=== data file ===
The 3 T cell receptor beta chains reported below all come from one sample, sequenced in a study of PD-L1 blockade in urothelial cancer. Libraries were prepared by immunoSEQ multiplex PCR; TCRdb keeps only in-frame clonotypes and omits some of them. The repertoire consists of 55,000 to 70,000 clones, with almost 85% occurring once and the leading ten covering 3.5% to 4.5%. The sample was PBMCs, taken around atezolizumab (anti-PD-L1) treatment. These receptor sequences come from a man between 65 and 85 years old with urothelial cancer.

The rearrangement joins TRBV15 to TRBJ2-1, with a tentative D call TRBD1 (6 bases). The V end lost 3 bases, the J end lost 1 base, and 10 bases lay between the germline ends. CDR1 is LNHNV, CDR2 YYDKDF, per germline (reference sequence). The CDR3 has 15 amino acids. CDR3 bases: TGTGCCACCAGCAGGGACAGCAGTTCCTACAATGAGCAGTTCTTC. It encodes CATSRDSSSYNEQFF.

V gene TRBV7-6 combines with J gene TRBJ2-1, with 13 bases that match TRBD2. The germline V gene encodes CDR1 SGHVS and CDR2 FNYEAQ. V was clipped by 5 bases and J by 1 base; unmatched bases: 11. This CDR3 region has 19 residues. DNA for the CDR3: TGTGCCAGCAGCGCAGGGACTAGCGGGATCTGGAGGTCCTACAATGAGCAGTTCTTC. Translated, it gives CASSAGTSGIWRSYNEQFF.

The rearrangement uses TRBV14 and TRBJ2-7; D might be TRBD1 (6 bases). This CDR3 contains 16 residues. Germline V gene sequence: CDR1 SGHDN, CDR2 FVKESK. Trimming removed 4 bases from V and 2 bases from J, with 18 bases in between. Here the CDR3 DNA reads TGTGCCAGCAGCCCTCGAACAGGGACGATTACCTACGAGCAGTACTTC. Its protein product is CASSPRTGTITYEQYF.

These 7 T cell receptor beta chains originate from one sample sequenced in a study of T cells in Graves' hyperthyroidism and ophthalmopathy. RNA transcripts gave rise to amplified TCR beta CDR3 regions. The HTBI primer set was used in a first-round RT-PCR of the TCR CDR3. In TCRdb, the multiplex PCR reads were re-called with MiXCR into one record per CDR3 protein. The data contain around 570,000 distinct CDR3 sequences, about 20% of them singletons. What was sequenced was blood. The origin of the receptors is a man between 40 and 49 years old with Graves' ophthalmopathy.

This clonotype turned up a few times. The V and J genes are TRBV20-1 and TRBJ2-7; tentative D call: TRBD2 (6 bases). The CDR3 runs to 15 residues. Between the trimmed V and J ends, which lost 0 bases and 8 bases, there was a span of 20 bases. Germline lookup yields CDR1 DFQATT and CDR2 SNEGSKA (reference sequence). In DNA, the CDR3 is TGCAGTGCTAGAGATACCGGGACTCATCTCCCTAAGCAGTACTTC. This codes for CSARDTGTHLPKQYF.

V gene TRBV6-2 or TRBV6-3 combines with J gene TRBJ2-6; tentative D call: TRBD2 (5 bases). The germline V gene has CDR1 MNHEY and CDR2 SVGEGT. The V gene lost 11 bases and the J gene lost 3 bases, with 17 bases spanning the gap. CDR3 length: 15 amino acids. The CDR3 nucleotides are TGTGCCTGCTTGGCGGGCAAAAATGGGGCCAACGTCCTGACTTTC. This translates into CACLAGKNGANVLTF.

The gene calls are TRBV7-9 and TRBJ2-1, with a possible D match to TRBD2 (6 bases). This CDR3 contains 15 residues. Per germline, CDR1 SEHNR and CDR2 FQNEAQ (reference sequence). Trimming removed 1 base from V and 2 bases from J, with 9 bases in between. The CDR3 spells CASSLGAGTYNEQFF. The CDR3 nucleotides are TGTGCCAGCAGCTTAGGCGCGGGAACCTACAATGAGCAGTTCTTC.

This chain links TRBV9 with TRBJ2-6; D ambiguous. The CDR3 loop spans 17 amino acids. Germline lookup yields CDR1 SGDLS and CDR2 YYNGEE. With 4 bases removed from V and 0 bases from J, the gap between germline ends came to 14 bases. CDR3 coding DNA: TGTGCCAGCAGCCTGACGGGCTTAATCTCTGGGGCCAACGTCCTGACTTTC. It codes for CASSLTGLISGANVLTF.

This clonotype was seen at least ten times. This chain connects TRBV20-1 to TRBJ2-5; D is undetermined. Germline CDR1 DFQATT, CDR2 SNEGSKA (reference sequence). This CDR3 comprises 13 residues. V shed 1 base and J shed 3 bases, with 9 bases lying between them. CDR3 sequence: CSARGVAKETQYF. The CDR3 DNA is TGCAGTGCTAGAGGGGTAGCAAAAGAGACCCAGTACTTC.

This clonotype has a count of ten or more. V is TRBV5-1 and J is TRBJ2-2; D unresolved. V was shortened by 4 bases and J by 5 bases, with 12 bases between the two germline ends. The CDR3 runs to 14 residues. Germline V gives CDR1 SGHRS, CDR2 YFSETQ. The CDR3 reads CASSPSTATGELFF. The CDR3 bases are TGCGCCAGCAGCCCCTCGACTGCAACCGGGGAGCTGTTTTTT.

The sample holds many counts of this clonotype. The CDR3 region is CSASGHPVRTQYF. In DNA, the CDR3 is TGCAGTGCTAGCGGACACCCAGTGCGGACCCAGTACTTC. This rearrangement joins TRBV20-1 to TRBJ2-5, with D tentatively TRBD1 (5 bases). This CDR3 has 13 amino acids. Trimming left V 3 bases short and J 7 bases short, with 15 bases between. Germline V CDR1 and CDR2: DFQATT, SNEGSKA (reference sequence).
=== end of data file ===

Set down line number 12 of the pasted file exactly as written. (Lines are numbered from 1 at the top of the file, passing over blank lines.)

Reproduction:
The sample holds many counts of this clonotype. The CDR3 region is CSASGHPVRTQYF. In DNA, the CDR3 is TGCAGTGCTAGCGGACACCCAGTGCGGACCCAGTACTTC. This rearrangement joins TRBV20-1 to TRBJ2-5, with D tentatively TRBD1 (5 bases). This CDR3 has 13 amino acids. Trimming left V 3 bases short and J 7 bases short, with 15 bases between. Germline V CDR1 and CDR2: DFQATT, SNEGSKA (reference sequence).